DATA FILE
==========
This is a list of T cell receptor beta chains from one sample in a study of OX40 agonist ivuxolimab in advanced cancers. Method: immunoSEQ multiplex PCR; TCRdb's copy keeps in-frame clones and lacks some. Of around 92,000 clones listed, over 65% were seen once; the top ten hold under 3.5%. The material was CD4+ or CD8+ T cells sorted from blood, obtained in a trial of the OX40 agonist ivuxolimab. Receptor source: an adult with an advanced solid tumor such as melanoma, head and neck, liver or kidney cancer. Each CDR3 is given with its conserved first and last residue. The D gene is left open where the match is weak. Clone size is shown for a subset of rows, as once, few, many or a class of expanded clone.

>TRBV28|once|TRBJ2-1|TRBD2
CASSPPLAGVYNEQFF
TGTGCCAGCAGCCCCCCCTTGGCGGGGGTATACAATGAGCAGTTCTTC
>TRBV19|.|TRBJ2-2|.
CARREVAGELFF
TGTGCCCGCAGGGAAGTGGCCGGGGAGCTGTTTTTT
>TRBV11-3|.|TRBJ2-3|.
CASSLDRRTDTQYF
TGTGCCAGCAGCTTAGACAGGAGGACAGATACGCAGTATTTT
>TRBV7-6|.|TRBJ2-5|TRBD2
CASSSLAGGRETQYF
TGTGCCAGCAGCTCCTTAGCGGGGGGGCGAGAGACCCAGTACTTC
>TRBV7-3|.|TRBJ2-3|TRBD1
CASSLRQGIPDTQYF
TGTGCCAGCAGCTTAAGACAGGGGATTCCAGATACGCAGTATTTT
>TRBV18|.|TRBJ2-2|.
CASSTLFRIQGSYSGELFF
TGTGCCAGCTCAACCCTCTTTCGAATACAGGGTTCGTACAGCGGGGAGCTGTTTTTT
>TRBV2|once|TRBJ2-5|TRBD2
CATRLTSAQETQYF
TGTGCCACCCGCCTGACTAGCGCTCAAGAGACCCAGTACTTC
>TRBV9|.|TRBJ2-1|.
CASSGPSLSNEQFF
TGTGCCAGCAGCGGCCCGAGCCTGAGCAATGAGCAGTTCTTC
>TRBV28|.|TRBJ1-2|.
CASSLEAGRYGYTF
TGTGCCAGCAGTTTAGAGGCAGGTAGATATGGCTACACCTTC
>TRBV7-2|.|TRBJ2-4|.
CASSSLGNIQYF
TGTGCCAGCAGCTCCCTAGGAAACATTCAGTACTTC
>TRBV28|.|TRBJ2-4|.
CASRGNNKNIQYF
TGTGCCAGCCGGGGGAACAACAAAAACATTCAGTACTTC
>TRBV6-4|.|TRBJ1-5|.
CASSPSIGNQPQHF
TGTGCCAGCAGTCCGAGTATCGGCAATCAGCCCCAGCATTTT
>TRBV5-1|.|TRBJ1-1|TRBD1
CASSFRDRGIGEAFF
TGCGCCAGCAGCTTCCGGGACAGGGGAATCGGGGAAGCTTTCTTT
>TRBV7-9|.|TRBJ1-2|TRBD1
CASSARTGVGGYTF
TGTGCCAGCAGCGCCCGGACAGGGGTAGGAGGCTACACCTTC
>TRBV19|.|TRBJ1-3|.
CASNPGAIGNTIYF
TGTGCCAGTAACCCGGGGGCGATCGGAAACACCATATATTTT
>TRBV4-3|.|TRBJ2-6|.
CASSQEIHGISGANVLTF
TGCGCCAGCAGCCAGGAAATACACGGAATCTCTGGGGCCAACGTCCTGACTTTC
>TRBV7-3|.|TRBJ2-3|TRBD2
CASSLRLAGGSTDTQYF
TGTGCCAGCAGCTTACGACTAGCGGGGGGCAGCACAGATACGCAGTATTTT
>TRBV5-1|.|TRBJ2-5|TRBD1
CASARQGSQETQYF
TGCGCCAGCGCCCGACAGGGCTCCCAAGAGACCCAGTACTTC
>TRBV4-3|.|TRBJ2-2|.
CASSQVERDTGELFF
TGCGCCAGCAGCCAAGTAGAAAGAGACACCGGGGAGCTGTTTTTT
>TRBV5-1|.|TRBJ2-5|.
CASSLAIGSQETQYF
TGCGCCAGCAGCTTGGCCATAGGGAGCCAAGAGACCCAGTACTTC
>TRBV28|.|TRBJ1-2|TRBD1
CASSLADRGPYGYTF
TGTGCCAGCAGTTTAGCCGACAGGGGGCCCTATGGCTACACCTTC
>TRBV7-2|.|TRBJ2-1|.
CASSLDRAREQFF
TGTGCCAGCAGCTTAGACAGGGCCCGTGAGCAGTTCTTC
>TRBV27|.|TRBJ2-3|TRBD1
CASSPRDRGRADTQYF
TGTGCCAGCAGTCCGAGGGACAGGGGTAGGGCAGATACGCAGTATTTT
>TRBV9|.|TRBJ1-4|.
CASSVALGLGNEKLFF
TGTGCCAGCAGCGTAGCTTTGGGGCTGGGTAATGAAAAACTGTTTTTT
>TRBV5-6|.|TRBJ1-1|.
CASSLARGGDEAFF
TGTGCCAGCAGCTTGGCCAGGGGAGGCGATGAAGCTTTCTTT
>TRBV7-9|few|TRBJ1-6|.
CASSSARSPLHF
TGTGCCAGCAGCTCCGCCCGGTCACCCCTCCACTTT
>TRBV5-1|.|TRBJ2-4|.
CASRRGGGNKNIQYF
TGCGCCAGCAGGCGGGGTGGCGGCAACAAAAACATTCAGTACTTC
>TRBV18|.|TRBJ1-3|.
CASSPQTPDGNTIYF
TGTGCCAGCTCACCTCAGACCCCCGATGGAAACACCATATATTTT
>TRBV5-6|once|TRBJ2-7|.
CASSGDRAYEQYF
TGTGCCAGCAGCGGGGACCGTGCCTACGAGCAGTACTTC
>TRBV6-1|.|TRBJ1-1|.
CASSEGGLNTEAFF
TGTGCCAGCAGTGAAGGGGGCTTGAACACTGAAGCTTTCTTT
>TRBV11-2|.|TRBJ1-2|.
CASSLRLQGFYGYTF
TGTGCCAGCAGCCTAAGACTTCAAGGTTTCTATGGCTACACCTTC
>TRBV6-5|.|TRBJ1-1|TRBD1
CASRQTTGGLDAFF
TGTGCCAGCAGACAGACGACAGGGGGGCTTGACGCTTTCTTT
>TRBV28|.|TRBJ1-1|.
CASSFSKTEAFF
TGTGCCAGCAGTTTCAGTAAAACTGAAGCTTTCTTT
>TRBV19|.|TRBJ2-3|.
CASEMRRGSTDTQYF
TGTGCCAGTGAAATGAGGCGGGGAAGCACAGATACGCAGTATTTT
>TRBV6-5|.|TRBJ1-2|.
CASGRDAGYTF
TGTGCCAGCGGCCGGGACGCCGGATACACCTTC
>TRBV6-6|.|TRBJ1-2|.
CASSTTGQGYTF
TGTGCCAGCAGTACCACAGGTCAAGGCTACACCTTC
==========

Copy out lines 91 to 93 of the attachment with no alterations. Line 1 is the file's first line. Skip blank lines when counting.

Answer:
TGTGCCAGCAGTGAAGGGGGCTTGAACACTGAAGCTTTCTTT
>TRBV11-2|.|TRBJ1-2|.
CASSLRLQGFYGYTF